Heidelberg Talk 6 August 2010

As part of the  workshop STEREOTYPING, DOMESTICATING ANDINVENTING POPULAR MUSICS IN/OF ASIA, a talk called:
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“Stereotypes that Are Knocked Down just Get Up again: Music and Repetition in World War Three”
by John Hutnyk
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Stereotypes are nasty. Despite critique of the often evident simplifications involved, knocking them down can tend to reinforce them. This has been the case with the controversy, somewhat contrived, that surrounds Sri Lankan rapper Maya Arulpragasam’s recent Romain Gavras-made video promo for her track ‘Born Free’, from the new MIA album /\/\/\Y/\. Consideration of transliteration and repetitions in music – from Edgar Varese’s (mis)understanding of Hinduism, through Adorno and Twelve Tone, the work of Zappa, South Asian Hip Hop, up to Slavoj Žižek’s appreciation of Freudian witticisms – can set the political context of the track in relief. In the video the reference is to immigration crack-downs in the USA; on the album the association is with Sri Lankan army execution of Tamils. Can we think music (musicology, hip hop scholarship, pop) without addressing a wider syncopation? The predicament of Samina Malik, the UK’s ‘lyrical terrorist’, arrested in 2007, will also be noted.

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9.30am Friday August 6th 2010
Karl Jaspers Centre, Conference Room 212
Voßstr. 2, Building 4400, 69115 Heidelberg
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Free Admission.
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  • john hutnyk  On 08/08/2010 at 10:32

    That a cultural project runs alongside the military project of the war on terror – World War Three – is not open to analysis by a culture industry focussed cultural studies. Market research modes of scholarship (audience studies, facilitation/celebration of identity, diaspora, arts and crafts, ethnomusicology) do not enable a critique of the deployment of culture in war.

    The issues MIA references in her music include security paranoia, civil society restrictions, new police powers, surveillance technologies, a massive global information net – cctv, visa checks, credit check and fraud squads, telephone taps, detention centres, terror alerts and terror alert journalism – all reliant upon a double-play of culture industry gamesmanship. This is more than a some good, some bad routine, difference within limits, an ‘open’ discussion of immigration, citizenship testing, attacks on ‘grumblers’ and other intellectual types… – these are the cultural forms that enable the commercialization of fear and the profitability of shallow to thrive.

    This, as you can imagine, has not meant MIA is universally admired. Nabeel Zuberi usefully lists a range of responses to her work that revels in their contradictory, exoticists-orientalist perversity:

    “A cluster of positive and negative types and tropes emerged in countless blog entries and comment threads, major and minor music publications. M.I.A. was a refugee-immigrant done good; a postcolonial pimp and whore; a cultural thief; Arundhati Roy with a drum machine; Mowgli with a spray can; hip-hop punk Situationist; prole art threat and bourgie fetish; terrorist bitch and slumming ragpicker; an average talent with skilled (male) producers pulling the strings. Music journalists also tended to determine her authenticity or lack of it based on signs of middle-class privilege, the veracity of her transnational experience as a Sri Lankan refugee, and whether or not she was an apologist for Tamil terrorism. Much of the commentary was geared to putting M.I.A. ‘in her place’” (Zuberi 2010:188)

    Fresh from the success of having her track ‘O Saya’ featured in Danny Boyle’s Oscar-winning film Slumdog Millionaire (2009), in July 2010 MIA released her most provocative video yet.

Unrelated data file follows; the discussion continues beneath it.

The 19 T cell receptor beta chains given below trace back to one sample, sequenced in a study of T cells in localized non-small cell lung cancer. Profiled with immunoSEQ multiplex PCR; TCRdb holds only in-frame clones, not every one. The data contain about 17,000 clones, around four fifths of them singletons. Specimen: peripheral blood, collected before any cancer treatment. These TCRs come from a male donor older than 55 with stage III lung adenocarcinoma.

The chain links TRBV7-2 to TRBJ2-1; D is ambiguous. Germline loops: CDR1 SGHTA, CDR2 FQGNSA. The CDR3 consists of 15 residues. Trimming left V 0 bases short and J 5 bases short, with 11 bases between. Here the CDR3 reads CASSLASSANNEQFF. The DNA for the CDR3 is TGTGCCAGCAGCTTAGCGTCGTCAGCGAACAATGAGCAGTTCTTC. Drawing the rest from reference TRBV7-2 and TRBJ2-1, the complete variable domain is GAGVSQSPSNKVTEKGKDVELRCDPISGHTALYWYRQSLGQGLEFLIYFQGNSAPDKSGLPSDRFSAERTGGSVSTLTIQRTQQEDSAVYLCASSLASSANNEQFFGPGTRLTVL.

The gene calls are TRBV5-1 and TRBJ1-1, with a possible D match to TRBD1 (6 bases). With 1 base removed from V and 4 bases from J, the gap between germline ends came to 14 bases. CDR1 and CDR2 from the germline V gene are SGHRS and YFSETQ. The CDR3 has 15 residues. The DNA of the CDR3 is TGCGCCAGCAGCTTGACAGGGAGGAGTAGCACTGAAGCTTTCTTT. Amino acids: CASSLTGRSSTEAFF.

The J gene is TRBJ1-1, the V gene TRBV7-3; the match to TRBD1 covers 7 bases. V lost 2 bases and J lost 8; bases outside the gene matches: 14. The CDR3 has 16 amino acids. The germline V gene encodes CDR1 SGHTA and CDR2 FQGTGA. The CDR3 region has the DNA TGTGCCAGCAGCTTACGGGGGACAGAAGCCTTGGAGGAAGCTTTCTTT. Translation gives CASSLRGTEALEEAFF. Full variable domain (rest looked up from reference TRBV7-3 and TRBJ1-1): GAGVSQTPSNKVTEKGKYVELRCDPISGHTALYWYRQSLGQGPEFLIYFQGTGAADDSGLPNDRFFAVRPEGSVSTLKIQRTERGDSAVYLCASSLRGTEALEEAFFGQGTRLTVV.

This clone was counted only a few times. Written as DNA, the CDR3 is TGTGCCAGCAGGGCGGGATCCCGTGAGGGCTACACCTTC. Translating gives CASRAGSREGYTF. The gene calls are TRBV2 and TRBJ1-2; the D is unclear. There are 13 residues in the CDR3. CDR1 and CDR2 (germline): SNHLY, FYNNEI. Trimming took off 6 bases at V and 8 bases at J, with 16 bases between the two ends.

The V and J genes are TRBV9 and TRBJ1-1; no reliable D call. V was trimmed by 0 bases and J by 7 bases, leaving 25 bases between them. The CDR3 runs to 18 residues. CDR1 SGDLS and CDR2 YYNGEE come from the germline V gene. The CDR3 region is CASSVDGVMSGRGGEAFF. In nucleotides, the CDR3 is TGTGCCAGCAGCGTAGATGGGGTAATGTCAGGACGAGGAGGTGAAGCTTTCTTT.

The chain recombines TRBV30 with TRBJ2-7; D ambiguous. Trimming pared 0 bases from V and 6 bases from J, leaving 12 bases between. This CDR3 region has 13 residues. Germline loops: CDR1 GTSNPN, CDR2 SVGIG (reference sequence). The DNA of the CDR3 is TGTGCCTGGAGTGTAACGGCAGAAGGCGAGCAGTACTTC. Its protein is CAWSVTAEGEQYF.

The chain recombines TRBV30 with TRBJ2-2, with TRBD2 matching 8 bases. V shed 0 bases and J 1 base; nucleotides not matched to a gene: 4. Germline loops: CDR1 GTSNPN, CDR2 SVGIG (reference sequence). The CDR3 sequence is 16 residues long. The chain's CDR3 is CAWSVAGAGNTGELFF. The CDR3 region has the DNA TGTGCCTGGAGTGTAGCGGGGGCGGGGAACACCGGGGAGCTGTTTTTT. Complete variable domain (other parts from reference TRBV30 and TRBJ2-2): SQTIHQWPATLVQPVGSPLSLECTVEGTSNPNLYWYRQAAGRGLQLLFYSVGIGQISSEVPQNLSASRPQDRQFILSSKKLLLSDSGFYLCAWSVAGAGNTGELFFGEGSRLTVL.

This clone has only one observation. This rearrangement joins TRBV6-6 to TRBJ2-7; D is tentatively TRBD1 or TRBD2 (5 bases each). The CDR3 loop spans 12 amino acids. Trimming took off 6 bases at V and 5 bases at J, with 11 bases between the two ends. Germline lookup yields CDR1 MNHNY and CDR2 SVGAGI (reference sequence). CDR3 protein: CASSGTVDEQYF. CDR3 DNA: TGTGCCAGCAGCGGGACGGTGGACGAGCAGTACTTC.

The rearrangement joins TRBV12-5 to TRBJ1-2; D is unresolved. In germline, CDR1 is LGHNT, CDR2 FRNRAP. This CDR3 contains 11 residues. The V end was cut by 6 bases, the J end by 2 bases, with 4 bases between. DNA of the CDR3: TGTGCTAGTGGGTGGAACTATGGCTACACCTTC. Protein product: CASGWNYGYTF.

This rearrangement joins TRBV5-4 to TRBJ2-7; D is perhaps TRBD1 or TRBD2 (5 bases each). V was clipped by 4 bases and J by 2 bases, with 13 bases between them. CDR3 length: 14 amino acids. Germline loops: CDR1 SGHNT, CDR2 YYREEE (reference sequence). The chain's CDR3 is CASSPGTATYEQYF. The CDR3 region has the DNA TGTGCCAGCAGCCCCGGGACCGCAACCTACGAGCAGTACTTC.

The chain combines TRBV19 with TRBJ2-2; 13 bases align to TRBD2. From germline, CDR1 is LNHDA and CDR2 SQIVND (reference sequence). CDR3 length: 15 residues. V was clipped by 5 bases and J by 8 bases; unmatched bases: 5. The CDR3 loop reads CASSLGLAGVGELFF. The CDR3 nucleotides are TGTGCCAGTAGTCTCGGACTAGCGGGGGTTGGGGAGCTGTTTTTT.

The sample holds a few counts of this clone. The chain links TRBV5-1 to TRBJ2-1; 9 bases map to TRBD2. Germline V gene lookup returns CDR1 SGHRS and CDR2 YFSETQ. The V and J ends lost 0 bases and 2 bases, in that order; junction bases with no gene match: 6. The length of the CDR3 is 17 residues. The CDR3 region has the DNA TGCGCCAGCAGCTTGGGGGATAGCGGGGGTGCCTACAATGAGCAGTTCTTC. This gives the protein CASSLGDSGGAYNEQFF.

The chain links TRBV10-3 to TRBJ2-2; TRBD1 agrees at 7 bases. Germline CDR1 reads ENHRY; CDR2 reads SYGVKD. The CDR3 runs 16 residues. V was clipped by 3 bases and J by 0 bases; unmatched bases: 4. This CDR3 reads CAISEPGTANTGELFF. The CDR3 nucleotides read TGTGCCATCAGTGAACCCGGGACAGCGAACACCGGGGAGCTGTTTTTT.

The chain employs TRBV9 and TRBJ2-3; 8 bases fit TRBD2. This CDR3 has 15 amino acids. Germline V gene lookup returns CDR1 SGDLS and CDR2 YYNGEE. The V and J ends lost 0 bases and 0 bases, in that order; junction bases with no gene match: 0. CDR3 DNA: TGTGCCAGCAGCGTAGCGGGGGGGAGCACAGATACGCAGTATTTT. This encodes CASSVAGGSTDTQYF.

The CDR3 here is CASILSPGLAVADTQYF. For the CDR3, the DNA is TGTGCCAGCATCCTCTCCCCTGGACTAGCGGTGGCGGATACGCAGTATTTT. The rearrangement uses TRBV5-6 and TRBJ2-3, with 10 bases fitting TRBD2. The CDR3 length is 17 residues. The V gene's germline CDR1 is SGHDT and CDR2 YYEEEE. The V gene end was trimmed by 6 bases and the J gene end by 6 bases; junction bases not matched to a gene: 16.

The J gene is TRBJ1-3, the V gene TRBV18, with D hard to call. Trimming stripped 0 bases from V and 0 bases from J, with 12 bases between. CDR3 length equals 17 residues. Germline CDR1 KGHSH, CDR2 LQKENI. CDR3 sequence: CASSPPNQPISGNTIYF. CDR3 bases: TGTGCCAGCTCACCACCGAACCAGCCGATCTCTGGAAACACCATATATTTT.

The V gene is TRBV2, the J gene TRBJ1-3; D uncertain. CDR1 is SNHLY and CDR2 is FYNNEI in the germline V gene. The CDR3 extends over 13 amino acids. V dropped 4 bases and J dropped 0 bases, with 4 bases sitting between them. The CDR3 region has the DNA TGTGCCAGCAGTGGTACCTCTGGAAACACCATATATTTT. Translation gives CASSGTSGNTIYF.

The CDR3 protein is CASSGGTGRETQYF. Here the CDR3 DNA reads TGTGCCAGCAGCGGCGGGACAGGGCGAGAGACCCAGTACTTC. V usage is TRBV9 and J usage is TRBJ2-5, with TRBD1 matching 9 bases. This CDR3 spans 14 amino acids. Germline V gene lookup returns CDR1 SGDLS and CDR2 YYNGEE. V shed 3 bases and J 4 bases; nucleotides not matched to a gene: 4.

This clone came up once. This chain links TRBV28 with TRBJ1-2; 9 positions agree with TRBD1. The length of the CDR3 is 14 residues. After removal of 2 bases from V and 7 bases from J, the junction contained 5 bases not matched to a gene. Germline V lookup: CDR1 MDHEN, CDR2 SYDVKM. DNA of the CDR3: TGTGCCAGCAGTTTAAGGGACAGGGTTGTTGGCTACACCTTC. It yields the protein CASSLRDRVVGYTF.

Describe/Show video.

    As uniformed agents with automatic weapons raid households and bundle people into buses that look like classic US prison buses as rendered by Hollywood movies, we realise soon enough that it is red-heads that are being rounded up and held for detention. As the bus moves along a street there is some small scale resistance – stone throwing – and a hint of an organized opposition, but no direct challenge to the dragnet. About twenty red-headed males are taken to a detention facility and forced to run across a minefield at gunpoint. Those that do not are shot, those that do take their chances with the mines and snipers. The video is graphic and explicit, and designed to provoke.

    The lyrics from MIA provide a soundtrack that offers a searing indictment on the part of those forced to live beneath the radar of the state, an aggressive throw back (of this shit) in the face of power. ‘Cause I got something to say’ is the refrain, ‘I got something to say’.

    What is curious is the number of responses to this Romain Gavras video made for MIA’s Born Free which have often completely missed the point, staging a kind of ponderous shock and outrage, and even sometimes taking the attack upon red-heads themselves as ‘real’, missing the entire allegorical plotting. There is little to be gained in correcting these misreadings, even where they have been maliciously intentional.
    What is more disturbing, and thereby interesting, are the accusations that claim a form of dialectical critique, insisting that though the progressive intentions of filmmaker and artist may be evident, the makers shoot themselves in the foot by way of, variously, a didactic heavy-handedness, a schlock-mock horror appeal or a shameless commercialized controversy seeking sensationalism. The reasonable tone of such accusing commentaries, for example by Anna Pickard (The Guardian 28 April 2010) and Douglas Haddow (Guardian 1 May 2010) in the UK, or by Yaseen Ali (Varisity.com 5 July 2010) and Stelios Phili (NYUNews 28 June 2010) in North America, are shrill in a way that only reasoned and self-regarding ill-informed conservatism can be. Haddow, in a piece called ‘The Real Controversy of MIA’s Video’, especially seeks to impress us with his analytical range, citing Southpark and the IRA as antecedents, and not failing to offer a high-minded diagnosis that take Born Free as symptomatic of …